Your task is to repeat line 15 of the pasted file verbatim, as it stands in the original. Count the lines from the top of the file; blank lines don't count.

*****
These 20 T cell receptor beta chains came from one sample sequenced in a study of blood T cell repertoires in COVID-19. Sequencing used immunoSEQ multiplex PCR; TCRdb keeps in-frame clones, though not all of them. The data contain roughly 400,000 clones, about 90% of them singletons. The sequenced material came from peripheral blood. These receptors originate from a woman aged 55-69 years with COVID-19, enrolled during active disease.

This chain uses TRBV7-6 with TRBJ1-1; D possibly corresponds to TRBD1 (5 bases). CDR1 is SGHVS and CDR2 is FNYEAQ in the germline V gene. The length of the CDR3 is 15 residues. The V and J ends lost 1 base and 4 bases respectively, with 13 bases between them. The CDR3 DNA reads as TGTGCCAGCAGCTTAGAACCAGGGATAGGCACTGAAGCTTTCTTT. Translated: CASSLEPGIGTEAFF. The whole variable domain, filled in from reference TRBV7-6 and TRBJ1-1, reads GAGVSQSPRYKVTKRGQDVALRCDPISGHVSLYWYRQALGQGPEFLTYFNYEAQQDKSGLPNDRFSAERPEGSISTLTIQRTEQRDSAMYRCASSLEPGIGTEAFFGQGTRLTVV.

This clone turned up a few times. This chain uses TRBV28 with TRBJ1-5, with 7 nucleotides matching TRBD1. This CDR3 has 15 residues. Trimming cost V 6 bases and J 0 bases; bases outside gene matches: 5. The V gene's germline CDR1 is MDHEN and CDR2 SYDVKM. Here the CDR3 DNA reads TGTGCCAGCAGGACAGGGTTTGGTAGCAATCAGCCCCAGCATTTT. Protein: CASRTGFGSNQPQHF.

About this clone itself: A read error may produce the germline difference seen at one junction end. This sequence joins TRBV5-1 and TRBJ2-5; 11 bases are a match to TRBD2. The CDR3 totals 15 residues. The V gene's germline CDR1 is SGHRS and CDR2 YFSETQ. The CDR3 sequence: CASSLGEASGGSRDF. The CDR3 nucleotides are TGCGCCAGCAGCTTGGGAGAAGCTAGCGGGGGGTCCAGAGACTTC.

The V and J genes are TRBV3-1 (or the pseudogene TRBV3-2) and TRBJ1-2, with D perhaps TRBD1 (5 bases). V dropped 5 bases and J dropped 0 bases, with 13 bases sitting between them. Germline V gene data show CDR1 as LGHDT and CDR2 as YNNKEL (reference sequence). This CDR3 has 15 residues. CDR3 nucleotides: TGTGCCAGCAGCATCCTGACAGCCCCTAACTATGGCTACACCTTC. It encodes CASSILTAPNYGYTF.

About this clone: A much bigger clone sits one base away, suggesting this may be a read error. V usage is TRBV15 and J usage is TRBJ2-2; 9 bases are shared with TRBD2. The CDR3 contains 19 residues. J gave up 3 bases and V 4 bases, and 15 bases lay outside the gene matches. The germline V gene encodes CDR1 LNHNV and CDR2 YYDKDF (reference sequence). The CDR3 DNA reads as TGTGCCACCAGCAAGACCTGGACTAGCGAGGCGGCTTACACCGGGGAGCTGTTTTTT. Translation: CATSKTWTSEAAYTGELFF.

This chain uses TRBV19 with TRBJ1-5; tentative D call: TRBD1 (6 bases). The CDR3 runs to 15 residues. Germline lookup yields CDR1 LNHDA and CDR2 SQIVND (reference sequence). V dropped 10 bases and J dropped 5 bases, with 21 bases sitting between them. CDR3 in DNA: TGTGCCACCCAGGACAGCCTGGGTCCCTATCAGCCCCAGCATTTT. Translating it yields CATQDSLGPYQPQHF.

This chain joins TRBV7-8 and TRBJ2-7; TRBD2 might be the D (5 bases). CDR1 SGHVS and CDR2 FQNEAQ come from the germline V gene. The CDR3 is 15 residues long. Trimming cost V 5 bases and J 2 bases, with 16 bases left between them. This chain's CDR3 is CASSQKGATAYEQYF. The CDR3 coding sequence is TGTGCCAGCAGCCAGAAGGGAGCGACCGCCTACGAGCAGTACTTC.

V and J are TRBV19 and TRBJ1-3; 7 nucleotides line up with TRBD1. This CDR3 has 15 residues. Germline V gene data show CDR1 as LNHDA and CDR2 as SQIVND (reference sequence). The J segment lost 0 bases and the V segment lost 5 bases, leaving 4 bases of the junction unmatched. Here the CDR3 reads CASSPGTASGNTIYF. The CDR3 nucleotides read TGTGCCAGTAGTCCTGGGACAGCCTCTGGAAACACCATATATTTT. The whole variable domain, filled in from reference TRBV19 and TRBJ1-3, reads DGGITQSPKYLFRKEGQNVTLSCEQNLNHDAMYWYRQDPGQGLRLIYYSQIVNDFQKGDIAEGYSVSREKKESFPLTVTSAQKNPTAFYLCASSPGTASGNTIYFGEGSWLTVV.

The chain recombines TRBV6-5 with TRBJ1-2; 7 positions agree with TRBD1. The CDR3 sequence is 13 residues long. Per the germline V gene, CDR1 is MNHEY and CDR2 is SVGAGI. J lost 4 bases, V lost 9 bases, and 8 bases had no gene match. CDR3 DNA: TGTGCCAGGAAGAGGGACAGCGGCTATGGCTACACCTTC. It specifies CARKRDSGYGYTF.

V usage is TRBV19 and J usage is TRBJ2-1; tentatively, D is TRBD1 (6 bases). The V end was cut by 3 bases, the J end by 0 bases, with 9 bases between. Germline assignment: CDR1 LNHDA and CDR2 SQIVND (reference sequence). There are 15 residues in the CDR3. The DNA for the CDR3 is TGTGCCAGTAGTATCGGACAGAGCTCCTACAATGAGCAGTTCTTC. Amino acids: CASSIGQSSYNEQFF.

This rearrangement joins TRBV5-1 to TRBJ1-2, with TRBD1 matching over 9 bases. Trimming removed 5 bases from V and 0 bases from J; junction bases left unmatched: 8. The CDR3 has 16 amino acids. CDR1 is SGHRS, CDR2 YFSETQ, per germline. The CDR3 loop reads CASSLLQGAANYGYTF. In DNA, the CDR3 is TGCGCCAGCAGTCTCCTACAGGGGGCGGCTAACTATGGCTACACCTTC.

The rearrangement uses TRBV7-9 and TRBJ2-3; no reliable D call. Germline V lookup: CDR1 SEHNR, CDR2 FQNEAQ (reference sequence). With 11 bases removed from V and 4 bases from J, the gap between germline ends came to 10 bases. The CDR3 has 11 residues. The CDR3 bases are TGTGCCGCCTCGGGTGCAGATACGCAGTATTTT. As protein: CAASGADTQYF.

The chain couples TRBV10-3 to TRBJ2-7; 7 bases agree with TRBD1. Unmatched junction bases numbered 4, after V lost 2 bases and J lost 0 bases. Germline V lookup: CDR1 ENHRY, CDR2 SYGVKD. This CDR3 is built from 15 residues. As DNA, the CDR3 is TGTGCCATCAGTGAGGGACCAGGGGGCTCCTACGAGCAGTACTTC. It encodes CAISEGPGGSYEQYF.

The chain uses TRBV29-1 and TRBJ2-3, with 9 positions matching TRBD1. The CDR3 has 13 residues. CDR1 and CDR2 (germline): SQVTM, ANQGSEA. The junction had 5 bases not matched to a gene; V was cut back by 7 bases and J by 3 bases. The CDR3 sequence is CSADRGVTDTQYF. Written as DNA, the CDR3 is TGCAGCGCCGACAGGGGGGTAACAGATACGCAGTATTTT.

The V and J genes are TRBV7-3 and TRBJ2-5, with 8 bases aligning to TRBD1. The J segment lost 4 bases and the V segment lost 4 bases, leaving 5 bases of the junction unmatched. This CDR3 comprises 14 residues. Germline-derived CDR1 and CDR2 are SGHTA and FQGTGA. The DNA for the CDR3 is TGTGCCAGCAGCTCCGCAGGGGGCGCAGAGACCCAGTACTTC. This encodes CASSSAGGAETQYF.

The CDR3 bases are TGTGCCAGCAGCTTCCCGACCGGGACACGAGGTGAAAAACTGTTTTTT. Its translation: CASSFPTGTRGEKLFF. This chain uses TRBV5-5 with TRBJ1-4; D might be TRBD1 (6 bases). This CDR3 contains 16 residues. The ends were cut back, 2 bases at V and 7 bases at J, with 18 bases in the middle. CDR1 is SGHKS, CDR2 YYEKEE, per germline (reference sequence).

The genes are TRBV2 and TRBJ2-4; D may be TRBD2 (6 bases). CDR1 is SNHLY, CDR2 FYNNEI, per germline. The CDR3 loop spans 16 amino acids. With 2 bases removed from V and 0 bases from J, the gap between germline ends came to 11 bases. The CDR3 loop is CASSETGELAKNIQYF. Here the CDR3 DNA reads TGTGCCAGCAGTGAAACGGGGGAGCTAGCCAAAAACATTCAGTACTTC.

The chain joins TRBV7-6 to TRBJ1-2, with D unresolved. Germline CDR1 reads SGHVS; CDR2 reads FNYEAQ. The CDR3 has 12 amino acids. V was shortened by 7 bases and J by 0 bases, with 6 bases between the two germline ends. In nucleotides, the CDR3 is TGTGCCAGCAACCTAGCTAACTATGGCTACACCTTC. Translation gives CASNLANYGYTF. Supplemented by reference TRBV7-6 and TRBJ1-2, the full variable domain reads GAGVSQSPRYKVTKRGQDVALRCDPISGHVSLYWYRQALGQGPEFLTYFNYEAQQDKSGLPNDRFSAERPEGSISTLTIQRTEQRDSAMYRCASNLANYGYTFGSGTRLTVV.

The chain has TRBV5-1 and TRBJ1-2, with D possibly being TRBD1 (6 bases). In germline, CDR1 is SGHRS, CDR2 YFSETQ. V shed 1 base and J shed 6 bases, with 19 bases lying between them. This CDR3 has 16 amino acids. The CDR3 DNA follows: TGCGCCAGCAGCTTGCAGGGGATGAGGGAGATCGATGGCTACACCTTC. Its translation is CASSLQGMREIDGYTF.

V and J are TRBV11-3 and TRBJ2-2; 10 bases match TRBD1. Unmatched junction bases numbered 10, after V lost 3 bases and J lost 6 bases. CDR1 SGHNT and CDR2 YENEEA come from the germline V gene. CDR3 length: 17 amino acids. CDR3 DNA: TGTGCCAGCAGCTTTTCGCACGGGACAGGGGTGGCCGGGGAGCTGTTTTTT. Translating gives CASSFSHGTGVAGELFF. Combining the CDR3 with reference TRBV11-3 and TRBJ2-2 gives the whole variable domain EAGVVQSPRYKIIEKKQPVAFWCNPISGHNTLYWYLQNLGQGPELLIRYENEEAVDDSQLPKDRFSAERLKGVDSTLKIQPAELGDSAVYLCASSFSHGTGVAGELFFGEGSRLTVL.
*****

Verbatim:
The chain uses TRBV29-1 and TRBJ2-3, with 9 positions matching TRBD1. The CDR3 has 13 residues. CDR1 and CDR2 (germline): SQVTM, ANQGSEA. The junction had 5 bases not matched to a gene; V was cut back by 7 bases and J by 3 bases. The CDR3 sequence is CSADRGVTDTQYF. Written as DNA, the CDR3 is TGCAGCGCCGACAGGGGGGTAACAGATACGCAGTATTTT.